Conflict in Zimbabwe
Zimbabwe has struggled for much of its nearly three decades of independence. Under one ruler since 1980, Zimbabwe now faces vast economic and class gaps and an inflation rate that tops 100,000 percent. Only recently has President Robert Mugabe allowed opposition parties to take part in elections, implementing a power-sharing agreement in the dawning days of 2009, though he has shown little sign of loosening his grip on the troubled, poverty-stricken country.
As the absolute head of state for all of Zimbabwe’s independence, much of the blame and credit for the country’s current state is placed on the former independence leader Robert Mugabe.
The New York Times’ Robert Mugabe page
provides a comprehensive biography of Mugabe, presenting the paper’s expansive coverage of the president, as well as up-to-date headlines about the 84-year-old’s often violent actions, as he stands as the continent’s last “ big man.”
The History Channel U.K.
has a Zimbabwe Political History section that traces Zimbabwe’s history from its earliest known inhabitants through decades of colonial rule, its fight for independence and into the Mugabe era.
“Ironing the Lawn in Salisbury, Rhodesia”
is The Guardian’s Simon Hoggart’s glimpse of a new nation as Zimbabwe gained its independence in 1980, exploring the racial and class tensions between the different factions that made up the country’s population in a turbulent time of change.
Facing advanced age and strong opposition from both inside and out of Zimbabwe, Robert Mugabe has shown some signs of loosening his grip on power in the south African nation, though recent events have shown him willing to use violence and oppression against his critics.
The Zimbabwe Independent
is a U.K.-based weekly newspaper that acts as one of the few independent publications that is released inside of Zimbabwe as most media outlets have either been co-opted by the government or shut down for criticizing the Mugabe government.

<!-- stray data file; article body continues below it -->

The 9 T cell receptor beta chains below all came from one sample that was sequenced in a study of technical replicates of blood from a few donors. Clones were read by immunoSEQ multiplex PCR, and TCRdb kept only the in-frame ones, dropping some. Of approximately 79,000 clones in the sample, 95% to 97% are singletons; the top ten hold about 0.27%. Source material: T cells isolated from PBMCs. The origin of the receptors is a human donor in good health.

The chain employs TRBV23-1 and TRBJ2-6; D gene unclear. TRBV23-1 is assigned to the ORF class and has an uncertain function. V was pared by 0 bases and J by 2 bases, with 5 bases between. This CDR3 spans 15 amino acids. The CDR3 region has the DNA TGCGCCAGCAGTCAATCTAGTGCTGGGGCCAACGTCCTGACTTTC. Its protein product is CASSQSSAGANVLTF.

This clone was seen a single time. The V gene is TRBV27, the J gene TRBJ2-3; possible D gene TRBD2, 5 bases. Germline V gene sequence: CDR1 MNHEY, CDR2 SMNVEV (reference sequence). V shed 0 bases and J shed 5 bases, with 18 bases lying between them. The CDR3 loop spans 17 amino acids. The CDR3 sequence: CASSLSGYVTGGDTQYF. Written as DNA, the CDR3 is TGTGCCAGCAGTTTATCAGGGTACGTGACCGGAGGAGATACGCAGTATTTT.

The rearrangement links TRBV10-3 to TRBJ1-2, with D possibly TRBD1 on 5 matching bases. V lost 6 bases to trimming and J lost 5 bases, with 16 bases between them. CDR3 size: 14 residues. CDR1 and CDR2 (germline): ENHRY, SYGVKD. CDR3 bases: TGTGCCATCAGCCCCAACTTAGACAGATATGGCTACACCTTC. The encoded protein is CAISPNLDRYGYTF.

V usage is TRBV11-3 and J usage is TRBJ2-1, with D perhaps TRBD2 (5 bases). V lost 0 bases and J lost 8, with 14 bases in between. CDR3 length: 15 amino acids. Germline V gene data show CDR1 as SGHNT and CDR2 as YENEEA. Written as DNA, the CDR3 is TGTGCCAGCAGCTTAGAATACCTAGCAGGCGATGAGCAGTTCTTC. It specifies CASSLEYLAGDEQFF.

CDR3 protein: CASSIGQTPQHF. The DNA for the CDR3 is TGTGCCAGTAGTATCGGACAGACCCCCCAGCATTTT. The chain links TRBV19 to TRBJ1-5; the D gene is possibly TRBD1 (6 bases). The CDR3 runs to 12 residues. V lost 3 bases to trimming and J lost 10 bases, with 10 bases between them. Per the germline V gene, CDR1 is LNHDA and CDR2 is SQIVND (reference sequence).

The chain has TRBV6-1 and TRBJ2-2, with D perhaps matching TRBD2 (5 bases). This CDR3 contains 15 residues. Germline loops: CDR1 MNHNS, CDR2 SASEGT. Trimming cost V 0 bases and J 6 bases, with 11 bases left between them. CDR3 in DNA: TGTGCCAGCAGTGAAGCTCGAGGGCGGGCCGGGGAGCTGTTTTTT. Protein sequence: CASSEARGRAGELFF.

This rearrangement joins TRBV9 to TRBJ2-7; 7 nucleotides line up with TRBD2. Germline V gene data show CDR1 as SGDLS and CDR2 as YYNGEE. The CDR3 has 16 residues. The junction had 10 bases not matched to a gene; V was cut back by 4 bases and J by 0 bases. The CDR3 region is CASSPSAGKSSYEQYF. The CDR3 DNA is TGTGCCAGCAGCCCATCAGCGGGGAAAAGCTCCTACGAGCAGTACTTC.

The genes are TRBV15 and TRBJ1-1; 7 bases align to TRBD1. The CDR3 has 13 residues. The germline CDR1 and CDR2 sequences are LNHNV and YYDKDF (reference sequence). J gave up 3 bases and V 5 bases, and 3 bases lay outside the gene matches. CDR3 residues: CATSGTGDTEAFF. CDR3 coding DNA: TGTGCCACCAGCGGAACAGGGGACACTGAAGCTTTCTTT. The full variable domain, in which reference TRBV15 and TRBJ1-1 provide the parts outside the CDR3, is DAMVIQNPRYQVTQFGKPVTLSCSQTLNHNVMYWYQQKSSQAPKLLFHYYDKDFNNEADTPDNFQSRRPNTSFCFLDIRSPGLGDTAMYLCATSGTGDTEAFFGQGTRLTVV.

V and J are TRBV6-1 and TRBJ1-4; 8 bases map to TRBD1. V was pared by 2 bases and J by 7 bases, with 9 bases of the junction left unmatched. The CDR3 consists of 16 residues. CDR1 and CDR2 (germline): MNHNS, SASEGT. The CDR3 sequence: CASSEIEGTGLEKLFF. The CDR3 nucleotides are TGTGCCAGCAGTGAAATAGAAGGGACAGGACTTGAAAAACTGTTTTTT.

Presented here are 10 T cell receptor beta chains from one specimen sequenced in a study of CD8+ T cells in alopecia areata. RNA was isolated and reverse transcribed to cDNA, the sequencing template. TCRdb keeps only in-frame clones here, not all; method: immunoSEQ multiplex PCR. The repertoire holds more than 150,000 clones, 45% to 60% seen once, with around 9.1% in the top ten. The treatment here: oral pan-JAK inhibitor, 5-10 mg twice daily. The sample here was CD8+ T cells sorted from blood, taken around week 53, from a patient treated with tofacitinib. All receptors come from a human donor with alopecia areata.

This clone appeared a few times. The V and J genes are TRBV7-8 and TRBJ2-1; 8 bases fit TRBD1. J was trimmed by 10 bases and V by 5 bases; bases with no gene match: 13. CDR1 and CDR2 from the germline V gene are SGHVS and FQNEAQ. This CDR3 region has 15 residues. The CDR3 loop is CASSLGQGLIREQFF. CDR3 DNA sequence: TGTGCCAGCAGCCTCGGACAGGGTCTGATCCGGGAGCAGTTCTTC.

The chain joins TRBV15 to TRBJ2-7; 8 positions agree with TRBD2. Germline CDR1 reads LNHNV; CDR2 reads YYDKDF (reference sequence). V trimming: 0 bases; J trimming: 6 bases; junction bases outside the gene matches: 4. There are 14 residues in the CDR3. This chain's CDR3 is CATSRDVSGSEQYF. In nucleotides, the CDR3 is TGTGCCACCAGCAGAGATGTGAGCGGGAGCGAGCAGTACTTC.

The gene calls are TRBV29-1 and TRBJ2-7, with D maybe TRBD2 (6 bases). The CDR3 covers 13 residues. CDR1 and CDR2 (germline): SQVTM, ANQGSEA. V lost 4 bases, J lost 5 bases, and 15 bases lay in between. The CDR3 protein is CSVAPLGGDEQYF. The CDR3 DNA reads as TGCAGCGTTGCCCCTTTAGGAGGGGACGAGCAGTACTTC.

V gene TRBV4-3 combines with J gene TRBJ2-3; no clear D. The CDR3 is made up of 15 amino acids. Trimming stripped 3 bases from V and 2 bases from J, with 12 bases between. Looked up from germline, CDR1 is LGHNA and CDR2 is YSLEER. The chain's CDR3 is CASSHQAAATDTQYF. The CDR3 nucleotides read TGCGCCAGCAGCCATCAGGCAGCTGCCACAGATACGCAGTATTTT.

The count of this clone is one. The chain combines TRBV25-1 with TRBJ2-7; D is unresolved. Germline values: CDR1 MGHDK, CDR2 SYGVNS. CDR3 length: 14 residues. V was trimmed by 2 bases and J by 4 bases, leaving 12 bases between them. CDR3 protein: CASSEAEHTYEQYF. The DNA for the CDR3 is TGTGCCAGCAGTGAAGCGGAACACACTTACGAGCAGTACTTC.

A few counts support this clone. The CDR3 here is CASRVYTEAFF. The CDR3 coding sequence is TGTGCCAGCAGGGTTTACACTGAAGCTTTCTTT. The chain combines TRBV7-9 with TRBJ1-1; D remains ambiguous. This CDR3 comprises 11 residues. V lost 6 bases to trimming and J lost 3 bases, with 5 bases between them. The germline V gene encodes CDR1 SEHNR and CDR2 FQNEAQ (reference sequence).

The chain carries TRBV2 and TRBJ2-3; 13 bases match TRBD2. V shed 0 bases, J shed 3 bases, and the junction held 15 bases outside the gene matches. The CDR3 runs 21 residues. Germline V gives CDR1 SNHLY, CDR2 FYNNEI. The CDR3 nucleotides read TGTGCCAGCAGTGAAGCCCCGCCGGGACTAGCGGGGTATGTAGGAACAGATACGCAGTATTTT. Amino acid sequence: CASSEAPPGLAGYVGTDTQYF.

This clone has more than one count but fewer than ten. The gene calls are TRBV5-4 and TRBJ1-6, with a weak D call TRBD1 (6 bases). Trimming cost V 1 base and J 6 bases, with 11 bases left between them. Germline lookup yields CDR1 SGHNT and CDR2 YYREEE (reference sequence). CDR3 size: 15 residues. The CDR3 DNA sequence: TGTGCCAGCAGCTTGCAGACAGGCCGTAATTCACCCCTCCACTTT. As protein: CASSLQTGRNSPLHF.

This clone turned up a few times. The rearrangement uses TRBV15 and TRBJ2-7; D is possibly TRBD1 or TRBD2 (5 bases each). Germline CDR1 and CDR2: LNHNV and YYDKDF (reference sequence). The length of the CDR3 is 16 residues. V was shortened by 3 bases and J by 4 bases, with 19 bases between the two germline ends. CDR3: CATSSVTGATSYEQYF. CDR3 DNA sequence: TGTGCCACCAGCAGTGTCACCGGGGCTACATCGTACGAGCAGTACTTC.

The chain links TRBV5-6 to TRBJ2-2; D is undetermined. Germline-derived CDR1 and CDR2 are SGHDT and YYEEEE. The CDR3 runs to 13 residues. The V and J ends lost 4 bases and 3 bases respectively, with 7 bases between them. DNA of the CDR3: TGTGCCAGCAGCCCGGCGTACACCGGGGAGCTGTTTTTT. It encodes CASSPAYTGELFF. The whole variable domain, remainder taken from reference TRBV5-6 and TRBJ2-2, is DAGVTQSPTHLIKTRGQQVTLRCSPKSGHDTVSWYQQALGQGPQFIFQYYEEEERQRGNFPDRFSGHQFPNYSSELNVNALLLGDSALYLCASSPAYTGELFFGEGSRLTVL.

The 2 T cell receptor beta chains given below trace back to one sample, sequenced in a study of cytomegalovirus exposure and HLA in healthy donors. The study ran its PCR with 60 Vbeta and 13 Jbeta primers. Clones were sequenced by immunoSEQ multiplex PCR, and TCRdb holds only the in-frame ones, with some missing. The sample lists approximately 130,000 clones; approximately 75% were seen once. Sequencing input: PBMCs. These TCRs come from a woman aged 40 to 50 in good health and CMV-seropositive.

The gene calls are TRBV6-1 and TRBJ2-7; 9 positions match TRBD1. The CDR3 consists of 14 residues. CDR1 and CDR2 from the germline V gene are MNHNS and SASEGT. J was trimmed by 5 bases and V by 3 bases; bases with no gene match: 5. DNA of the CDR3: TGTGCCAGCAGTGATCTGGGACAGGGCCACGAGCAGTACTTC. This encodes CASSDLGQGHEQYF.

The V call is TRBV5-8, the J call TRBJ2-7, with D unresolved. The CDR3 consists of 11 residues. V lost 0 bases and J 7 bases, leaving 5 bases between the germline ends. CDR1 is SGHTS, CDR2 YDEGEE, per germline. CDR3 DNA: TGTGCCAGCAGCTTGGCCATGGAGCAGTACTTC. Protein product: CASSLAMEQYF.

Zimbabwe Studio 7
is the Voice of America’s radio program covering the latest news out of the country, including recent gains made by opposition forces and an agreement that has allowed Morgan Tsvangirai to become the prime minister-designee. However, Mugabe still retains the roles of head of state, the cabinet and the military.
BBC’s Zimbabwe Country Profile
acts as clearing house for background information and coverage of Zimbabwe under the rule of Robert Mugabe, including the challenges facing the elderly president and the opposition figures, including labor leader Morgan Tsvangirai, that threaten to bring his three decade reign to an end.
After 28 years under Robert Mugabe, Zimbabwe now faces a host of threats to its stability and overall well-being, including human and political rights and health issues, from a cholera epidemic to widespread hunger.
The Association of Zimbabwe Journalists
details the challenges faced by proponents of a free press in Zimbabwe, including advocacy reports and articles about the life of journalists under Mugabe. The U.K.-based site was created to allow exiled Zimbabwean journalists a place to publish their stories.
The CATO Institute
offers a collection of studies and articles by Economist Steve Hanke, analyzing the history of the Zimbabwean economy and its decent into a deep hyperinflation over the years. The site includes podcasts, articles and video presentations exploring the volatile state of the Zimbabwe economy.
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